More people are surviving heart surgery, a survey has revealed.
The death rate following coronary artery bypass surgery has fallen from 2.4 per cent to 1.8 per cent, according to the results of 26,000 heart bypasses which took place between 1997 and 2005.
The predicted death rate, however, has risen from three per cent to 3.5 per cent. This has been put down to doctors taking on more complicated cases and those among elderly patients.
The findings took account of any tendencies on the part of doctors to avoid difficult cases to affect league tables.
Ben Bridgewater, leader of the research, said: "If publication of surgical mortality data had driven surgeons to turn down significant numbers of high risk patients we would expect to see that reflected in the number of high risk cases coming to surgery.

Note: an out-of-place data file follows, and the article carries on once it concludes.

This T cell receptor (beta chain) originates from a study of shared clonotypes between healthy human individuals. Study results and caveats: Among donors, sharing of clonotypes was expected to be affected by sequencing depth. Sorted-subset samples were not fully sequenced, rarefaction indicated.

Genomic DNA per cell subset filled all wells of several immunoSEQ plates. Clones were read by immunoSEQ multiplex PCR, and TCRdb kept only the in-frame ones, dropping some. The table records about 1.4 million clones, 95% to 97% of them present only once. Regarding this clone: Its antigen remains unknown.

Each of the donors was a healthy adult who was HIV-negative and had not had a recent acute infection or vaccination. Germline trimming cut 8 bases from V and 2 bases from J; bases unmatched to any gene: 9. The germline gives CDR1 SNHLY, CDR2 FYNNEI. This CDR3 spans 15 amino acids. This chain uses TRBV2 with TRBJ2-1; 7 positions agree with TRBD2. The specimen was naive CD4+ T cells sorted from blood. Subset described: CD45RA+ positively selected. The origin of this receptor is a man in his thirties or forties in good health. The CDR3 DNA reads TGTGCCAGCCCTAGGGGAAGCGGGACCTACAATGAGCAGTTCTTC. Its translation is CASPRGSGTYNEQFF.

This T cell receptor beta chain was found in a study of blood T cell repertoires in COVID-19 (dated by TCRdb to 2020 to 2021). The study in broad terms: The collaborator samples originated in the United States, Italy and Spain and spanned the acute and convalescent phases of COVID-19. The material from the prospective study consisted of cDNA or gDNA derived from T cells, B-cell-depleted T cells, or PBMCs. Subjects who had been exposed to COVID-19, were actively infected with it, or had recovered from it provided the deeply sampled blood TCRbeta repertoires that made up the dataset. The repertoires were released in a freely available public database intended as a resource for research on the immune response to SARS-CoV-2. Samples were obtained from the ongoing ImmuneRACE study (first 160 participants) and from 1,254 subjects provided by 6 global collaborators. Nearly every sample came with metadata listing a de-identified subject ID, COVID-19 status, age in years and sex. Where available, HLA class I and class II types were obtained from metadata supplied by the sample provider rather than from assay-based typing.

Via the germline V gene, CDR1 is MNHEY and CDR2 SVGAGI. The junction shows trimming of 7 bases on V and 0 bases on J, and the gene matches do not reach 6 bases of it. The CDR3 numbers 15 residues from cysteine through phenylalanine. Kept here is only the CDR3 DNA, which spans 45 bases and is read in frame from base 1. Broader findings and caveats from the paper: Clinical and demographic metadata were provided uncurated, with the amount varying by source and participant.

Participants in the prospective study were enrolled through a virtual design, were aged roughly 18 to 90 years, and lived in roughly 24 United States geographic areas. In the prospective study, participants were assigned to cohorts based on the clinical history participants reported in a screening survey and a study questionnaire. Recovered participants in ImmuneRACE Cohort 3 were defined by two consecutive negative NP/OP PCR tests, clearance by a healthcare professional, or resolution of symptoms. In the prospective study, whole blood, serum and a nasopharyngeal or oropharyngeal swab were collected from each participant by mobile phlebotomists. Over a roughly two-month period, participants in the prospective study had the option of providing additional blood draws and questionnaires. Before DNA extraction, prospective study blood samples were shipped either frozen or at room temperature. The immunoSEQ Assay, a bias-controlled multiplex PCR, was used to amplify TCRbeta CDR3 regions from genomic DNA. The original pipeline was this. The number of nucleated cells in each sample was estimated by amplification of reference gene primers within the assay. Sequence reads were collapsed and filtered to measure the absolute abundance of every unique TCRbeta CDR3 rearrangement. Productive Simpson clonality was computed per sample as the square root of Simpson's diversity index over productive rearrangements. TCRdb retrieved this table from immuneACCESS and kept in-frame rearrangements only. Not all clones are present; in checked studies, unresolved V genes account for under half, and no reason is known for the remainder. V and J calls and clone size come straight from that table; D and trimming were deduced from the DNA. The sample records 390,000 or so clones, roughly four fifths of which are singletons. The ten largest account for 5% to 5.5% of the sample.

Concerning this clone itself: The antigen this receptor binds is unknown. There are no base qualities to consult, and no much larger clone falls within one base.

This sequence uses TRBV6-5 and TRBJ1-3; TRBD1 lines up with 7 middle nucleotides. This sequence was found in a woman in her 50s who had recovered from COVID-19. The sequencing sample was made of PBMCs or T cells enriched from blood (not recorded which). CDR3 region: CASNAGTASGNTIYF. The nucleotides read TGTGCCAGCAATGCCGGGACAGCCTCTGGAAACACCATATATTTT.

"This study suggests that the effect may not have been as large as is feared."
Ellen Mason, cardiac nurse at the British Heart Foundation, said: "It is great that cardiac surgery outcomes have continued to improve over the last few years.
"While working under more public scrutiny than ever before, surgeons and their highly skilled teams have reduced mortality rates in bypass surgery."